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Weeding the Swiss chard.

Until then, we will rely on ourselves and on our volunteers to keep the weeds at bay. Just this morning we hosted a group of Baltimore-based high school students who are on a weekend retreat at the Lutheran Seminary. Their twenty-six hands made swift work of our weed-ridden walk-rows, which are always the last part of our garden to be cleared. Weeds are awfully good at their job, however, and the walk-rows will soon return to their previous state if we don’t keep on top of them.

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A portion of the weekly harvest.

I just realized that I have thus far failed to mention the rock stars of PTF. They’re pretty darn hip, incredibly young (we’re talking a few weeks old), and much more casual than I’ll ever be. That’s right, I’ve failed to talk about our crops! I could devote hours (pages, days…) to describing the garden, but I need to cook dinner, so I hope the highlights will suffice. Our lettuce have grown into human-sized heads, while our kale, cabbage, broccoli, and cauliflower plants are of such size that their leaves obstruct the walk-rows. Cilantro is so abundant that hints of it perfume the wind, and our tomato and pepper plants have even begun to bear fruit! We might need to invest in bigger bags for our weekly CSA pickups if everything continues to grow at this rate.

That’s about all for this week. Thank you for reading­, and we hope to see you again soon!

Mystery afoot!

Mysteries abound at Painted Turtle Farm. Katie and I arrived at the farm on Sunday morning to find the grass neatly clipped and the fence devoid of weeds. The cut was perfect­–short grass, straight lines, and not a missed spot in sight. The job far exceeded my technical abilities, so naturally I thought Katie did it. She did, after all, profess her unabashed love of mowing to me during our first week of work.  To my surprise, Katie thought I was behind the cut. So there we stood, equally confused and trying to figure out the identity of the Phantom Mower. We suspect it was one of our family gardeners who has a zeal for lawn work, but we haven’t had the opportunity to ask him. If you’re reading this, Phantom Mower, thank you for so kindly lending a hand!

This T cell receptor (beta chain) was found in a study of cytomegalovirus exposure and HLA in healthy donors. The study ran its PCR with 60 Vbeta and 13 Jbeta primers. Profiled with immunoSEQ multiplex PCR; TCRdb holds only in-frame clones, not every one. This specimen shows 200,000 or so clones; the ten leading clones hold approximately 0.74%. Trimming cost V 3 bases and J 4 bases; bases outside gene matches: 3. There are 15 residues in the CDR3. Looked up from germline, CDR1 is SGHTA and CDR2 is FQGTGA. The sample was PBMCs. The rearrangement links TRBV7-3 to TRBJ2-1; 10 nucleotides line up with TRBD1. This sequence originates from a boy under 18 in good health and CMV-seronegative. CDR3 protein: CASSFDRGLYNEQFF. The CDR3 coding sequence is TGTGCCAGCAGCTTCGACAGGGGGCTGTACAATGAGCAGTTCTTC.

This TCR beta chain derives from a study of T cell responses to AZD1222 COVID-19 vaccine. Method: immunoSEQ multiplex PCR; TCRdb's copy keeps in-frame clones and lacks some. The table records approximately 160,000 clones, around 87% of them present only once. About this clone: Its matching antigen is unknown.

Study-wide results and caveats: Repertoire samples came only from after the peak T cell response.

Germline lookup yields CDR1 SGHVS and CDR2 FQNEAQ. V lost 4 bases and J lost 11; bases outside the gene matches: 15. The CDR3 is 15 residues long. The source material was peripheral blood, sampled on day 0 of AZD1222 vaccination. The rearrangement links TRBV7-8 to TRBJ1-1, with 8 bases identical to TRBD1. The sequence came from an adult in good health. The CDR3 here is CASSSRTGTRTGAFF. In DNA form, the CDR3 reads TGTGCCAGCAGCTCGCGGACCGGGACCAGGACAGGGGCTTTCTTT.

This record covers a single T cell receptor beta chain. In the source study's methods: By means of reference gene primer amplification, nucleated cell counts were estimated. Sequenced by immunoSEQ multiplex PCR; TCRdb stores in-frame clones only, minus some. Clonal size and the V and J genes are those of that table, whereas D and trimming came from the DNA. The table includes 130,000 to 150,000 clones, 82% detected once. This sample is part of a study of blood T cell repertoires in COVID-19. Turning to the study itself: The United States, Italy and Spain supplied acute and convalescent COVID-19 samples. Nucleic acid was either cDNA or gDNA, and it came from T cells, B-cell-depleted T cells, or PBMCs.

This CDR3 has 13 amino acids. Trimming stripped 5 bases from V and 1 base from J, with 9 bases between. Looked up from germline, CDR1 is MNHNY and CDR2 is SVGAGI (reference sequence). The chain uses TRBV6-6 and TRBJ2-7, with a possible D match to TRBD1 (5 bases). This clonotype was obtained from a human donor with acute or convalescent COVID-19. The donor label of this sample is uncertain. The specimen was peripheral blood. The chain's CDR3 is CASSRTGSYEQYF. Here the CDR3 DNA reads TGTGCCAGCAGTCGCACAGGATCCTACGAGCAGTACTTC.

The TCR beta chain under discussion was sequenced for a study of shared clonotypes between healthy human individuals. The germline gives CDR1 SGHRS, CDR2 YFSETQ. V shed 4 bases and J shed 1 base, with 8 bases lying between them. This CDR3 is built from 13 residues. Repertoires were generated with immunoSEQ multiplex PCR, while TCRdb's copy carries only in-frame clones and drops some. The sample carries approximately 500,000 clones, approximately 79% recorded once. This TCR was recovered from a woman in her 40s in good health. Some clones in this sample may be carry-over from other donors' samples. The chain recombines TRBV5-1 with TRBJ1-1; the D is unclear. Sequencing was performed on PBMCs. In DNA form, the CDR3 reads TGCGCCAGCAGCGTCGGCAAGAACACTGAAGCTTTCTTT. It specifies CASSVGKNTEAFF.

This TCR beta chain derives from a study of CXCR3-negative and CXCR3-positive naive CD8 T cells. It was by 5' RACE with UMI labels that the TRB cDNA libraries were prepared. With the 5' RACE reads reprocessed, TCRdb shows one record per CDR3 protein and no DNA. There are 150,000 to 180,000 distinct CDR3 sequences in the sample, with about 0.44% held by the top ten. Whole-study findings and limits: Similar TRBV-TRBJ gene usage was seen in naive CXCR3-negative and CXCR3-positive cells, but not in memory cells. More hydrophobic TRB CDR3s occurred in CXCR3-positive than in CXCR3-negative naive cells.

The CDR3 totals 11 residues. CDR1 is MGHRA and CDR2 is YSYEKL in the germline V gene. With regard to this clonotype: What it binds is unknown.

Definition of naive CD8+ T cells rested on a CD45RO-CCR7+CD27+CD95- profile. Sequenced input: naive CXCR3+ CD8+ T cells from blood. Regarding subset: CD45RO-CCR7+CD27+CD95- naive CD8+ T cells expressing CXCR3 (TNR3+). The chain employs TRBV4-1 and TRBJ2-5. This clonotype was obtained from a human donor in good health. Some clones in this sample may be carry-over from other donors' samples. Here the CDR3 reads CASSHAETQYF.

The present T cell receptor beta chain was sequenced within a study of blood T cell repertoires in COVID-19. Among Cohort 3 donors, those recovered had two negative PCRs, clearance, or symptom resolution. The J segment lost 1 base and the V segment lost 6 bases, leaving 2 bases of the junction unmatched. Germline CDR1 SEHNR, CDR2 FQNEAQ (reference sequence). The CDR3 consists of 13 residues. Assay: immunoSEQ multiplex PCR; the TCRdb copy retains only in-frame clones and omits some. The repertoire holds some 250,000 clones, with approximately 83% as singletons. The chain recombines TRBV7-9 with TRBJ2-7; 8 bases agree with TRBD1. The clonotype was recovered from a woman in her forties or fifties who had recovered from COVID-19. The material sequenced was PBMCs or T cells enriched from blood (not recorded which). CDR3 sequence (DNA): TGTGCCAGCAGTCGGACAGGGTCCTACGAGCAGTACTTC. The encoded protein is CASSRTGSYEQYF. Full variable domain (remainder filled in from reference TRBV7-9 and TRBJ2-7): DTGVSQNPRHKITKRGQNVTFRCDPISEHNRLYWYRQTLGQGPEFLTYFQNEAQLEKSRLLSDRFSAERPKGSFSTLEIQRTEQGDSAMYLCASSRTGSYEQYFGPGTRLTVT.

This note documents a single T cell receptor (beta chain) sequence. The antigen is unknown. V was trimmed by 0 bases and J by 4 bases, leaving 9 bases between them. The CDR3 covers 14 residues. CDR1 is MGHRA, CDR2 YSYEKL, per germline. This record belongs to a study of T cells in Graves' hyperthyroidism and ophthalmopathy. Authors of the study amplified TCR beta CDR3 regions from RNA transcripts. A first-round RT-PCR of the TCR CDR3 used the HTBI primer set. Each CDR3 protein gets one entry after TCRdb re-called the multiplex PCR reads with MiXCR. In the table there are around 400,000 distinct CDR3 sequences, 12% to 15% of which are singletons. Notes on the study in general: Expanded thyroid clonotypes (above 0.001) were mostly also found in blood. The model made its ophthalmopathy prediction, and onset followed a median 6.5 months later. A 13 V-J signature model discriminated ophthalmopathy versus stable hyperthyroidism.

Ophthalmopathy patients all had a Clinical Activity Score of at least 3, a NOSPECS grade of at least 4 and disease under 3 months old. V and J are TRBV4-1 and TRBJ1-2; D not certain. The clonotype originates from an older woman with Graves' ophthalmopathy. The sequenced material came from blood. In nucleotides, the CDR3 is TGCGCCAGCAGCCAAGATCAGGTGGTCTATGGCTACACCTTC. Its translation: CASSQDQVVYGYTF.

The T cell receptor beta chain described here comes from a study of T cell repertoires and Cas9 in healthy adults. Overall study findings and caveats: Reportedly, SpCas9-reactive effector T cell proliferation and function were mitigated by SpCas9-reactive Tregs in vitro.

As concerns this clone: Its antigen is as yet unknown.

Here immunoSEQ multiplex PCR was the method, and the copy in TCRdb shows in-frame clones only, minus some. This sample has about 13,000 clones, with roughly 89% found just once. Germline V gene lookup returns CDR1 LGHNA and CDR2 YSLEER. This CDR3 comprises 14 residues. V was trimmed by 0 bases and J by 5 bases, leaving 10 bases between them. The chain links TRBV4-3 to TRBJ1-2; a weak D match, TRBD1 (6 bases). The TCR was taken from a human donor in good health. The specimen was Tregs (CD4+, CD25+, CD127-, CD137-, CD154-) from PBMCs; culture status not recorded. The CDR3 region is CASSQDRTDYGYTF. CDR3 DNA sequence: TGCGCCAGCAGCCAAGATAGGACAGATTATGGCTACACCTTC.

Of less monumental scale, but of equal intrigue, is the Mystery of the Disappearing Crayfish. While Katie and I were puttering around after the lawn mower mystery, we spotted a rogue, one-clawed crayfish crawling through the grass near the raspberry bushes. (note: we do not think the Phantom Mower is responsible for the missing claw). Those of you who have been to the garden know that the raspberry bushes are pretty far from a source of fresh water, so you can imagine our confusion. Wanting to return the little bugger to a more hospitable environment, we scrambled to find an adequate carrying container, but, in our panic, the crayfish disappeared from sight. Maybe it took refuge in the bushes, maybe it found its way to the fence, or maybe it vanished into thin air. The world may never know.

Unfortunately, not all of the goings-on at Painted Turtle Farm are the stuff of mystery novels. Being inspected to maintain our status as Certified Naturally Grown, while integral to our operation, doesn’t make for an exciting whodunit. Sara from Fulton Farm and one of her summer interns graciously sacrificed some of their valuable time to inspect our land. We spoke about everything from crop rotation to wind barriers, took a short tour, and dug in the dirt to assess the health of our soil. The approximately hour and a half long process ended with some wonderful news: we will remain Certified Naturally Grown during the coming year! Remember that as you chow down on our hand-picked veggies. Thank you for tuning in, and we hope to see you soon!